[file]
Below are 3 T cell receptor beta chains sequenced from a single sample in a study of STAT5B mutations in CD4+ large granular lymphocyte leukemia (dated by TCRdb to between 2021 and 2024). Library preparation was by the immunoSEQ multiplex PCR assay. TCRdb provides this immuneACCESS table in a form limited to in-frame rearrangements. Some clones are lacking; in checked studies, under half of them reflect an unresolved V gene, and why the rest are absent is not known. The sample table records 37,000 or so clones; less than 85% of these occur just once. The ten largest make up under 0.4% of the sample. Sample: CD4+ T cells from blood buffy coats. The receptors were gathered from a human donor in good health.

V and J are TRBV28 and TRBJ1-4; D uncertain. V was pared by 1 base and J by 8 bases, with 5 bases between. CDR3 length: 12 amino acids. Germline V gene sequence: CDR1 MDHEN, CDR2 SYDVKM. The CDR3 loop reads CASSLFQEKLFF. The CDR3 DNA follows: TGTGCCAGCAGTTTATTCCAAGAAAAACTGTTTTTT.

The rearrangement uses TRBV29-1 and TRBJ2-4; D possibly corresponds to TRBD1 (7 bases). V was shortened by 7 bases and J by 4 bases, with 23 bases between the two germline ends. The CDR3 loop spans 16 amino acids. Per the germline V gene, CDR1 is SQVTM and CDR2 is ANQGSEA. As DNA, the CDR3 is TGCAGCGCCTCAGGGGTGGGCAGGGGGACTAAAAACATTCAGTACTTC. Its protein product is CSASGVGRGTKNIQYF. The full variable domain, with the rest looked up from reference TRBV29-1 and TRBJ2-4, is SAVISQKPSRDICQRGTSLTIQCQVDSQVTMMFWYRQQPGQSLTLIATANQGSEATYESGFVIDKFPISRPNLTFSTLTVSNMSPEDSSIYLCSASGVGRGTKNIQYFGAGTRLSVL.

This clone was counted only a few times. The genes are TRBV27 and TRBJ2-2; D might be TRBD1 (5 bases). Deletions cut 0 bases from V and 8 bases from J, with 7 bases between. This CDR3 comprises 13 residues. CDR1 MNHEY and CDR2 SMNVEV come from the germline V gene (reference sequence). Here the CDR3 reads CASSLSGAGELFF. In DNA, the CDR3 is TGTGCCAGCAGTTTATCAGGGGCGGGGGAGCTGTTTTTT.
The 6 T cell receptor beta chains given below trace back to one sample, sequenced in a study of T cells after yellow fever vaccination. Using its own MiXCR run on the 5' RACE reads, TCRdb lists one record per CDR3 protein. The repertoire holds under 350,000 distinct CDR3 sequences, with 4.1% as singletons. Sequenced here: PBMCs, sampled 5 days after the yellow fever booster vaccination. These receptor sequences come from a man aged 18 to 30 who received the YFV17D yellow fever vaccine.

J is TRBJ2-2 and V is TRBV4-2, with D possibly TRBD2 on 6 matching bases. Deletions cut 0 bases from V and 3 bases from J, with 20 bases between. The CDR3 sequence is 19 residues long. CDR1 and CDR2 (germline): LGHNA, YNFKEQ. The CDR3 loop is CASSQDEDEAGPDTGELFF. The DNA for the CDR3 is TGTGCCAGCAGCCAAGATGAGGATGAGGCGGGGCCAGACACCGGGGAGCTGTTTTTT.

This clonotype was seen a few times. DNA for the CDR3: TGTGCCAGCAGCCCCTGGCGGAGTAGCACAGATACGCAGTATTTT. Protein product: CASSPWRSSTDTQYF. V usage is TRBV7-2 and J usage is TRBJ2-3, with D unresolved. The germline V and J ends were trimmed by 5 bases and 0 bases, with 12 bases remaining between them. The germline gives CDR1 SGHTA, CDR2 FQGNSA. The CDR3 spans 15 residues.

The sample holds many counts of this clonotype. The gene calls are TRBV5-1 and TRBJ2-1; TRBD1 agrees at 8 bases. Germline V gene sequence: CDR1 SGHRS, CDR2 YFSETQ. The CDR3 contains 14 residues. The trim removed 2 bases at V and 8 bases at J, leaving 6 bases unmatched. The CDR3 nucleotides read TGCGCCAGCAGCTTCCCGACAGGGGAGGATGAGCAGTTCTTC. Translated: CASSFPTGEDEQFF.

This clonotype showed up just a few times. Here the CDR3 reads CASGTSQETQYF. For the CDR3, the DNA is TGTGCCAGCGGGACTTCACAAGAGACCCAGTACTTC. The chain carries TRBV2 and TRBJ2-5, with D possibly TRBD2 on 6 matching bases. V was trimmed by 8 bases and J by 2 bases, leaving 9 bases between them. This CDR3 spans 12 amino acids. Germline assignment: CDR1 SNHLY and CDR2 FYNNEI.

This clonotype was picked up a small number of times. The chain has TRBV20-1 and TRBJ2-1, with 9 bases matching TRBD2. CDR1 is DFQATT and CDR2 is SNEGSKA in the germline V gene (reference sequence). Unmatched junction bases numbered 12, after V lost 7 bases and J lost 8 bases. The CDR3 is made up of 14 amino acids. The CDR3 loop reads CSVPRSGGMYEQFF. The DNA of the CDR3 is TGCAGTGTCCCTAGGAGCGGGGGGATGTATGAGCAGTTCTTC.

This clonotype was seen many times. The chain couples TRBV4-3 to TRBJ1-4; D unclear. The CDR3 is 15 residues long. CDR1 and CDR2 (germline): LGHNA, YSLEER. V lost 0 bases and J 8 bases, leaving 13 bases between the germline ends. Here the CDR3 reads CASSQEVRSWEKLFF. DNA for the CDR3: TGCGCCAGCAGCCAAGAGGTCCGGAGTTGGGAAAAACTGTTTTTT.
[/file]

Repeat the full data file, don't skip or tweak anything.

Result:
Below are 3 T cell receptor beta chains sequenced from a single sample in a study of STAT5B mutations in CD4+ large granular lymphocyte leukemia (dated by TCRdb to between 2021 and 2024). Library preparation was by the immunoSEQ multiplex PCR assay. TCRdb provides this immuneACCESS table in a form limited to in-frame rearrangements. Some clones are lacking; in checked studies, under half of them reflect an unresolved V gene, and why the rest are absent is not known. The sample table records 37,000 or so clones; less than 85% of these occur just once. The ten largest make up under 0.4% of the sample. Sample: CD4+ T cells from blood buffy coats. The receptors were gathered from a human donor in good health.

V and J are TRBV28 and TRBJ1-4; D uncertain. V was pared by 1 base and J by 8 bases, with 5 bases between. CDR3 length: 12 amino acids. Germline V gene sequence: CDR1 MDHEN, CDR2 SYDVKM. The CDR3 loop reads CASSLFQEKLFF. The CDR3 DNA follows: TGTGCCAGCAGTTTATTCCAAGAAAAACTGTTTTTT.

The rearrangement uses TRBV29-1 and TRBJ2-4; D possibly corresponds to TRBD1 (7 bases). V was shortened by 7 bases and J by 4 bases, with 23 bases between the two germline ends. The CDR3 loop spans 16 amino acids. Per the germline V gene, CDR1 is SQVTM and CDR2 is ANQGSEA. As DNA, the CDR3 is TGCAGCGCCTCAGGGGTGGGCAGGGGGACTAAAAACATTCAGTACTTC. Its protein product is CSASGVGRGTKNIQYF. The full variable domain, with the rest looked up from reference TRBV29-1 and TRBJ2-4, is SAVISQKPSRDICQRGTSLTIQCQVDSQVTMMFWYRQQPGQSLTLIATANQGSEATYESGFVIDKFPISRPNLTFSTLTVSNMSPEDSSIYLCSASGVGRGTKNIQYFGAGTRLSVL.

This clone was counted only a few times. The genes are TRBV27 and TRBJ2-2; D might be TRBD1 (5 bases). Deletions cut 0 bases from V and 8 bases from J, with 7 bases between. This CDR3 comprises 13 residues. CDR1 MNHEY and CDR2 SMNVEV come from the germline V gene (reference sequence). Here the CDR3 reads CASSLSGAGELFF. In DNA, the CDR3 is TGTGCCAGCAGTTTATCAGGGGCGGGGGAGCTGTTTTTT.
The 6 T cell receptor beta chains given below trace back to one sample, sequenced in a study of T cells after yellow fever vaccination. Using its own MiXCR run on the 5' RACE reads, TCRdb lists one record per CDR3 protein. The repertoire holds under 350,000 distinct CDR3 sequences, with 4.1% as singletons. Sequenced here: PBMCs, sampled 5 days after the yellow fever booster vaccination. These receptor sequences come from a man aged 18 to 30 who received the YFV17D yellow fever vaccine.

J is TRBJ2-2 and V is TRBV4-2, with D possibly TRBD2 on 6 matching bases. Deletions cut 0 bases from V and 3 bases from J, with 20 bases between. The CDR3 sequence is 19 residues long. CDR1 and CDR2 (germline): LGHNA, YNFKEQ. The CDR3 loop is CASSQDEDEAGPDTGELFF. The DNA for the CDR3 is TGTGCCAGCAGCCAAGATGAGGATGAGGCGGGGCCAGACACCGGGGAGCTGTTTTTT.

This clonotype was seen a few times. DNA for the CDR3: TGTGCCAGCAGCCCCTGGCGGAGTAGCACAGATACGCAGTATTTT. Protein product: CASSPWRSSTDTQYF. V usage is TRBV7-2 and J usage is TRBJ2-3, with D unresolved. The germline V and J ends were trimmed by 5 bases and 0 bases, with 12 bases remaining between them. The germline gives CDR1 SGHTA, CDR2 FQGNSA. The CDR3 spans 15 residues.

The sample holds many counts of this clonotype. The gene calls are TRBV5-1 and TRBJ2-1; TRBD1 agrees at 8 bases. Germline V gene sequence: CDR1 SGHRS, CDR2 YFSETQ. The CDR3 contains 14 residues. The trim removed 2 bases at V and 8 bases at J, leaving 6 bases unmatched. The CDR3 nucleotides read TGCGCCAGCAGCTTCCCGACAGGGGAGGATGAGCAGTTCTTC. Translated: CASSFPTGEDEQFF.

This clonotype showed up just a few times. Here the CDR3 reads CASGTSQETQYF. For the CDR3, the DNA is TGTGCCAGCGGGACTTCACAAGAGACCCAGTACTTC. The chain carries TRBV2 and TRBJ2-5, with D possibly TRBD2 on 6 matching bases. V was trimmed by 8 bases and J by 2 bases, leaving 9 bases between them. This CDR3 spans 12 amino acids. Germline assignment: CDR1 SNHLY and CDR2 FYNNEI.

This clonotype was picked up a small number of times. The chain has TRBV20-1 and TRBJ2-1, with 9 bases matching TRBD2. CDR1 is DFQATT and CDR2 is SNEGSKA in the germline V gene (reference sequence). Unmatched junction bases numbered 12, after V lost 7 bases and J lost 8 bases. The CDR3 is made up of 14 amino acids. The CDR3 loop reads CSVPRSGGMYEQFF. The DNA of the CDR3 is TGCAGTGTCCCTAGGAGCGGGGGGATGTATGAGCAGTTCTTC.

This clonotype was seen many times. The chain couples TRBV4-3 to TRBJ1-4; D unclear. The CDR3 is 15 residues long. CDR1 and CDR2 (germline): LGHNA, YSLEER. V lost 0 bases and J 8 bases, leaving 13 bases between the germline ends. Here the CDR3 reads CASSQEVRSWEKLFF. DNA for the CDR3: TGCGCCAGCAGCCAAGAGGTCCGGAGTTGGGAAAAACTGTTTTTT.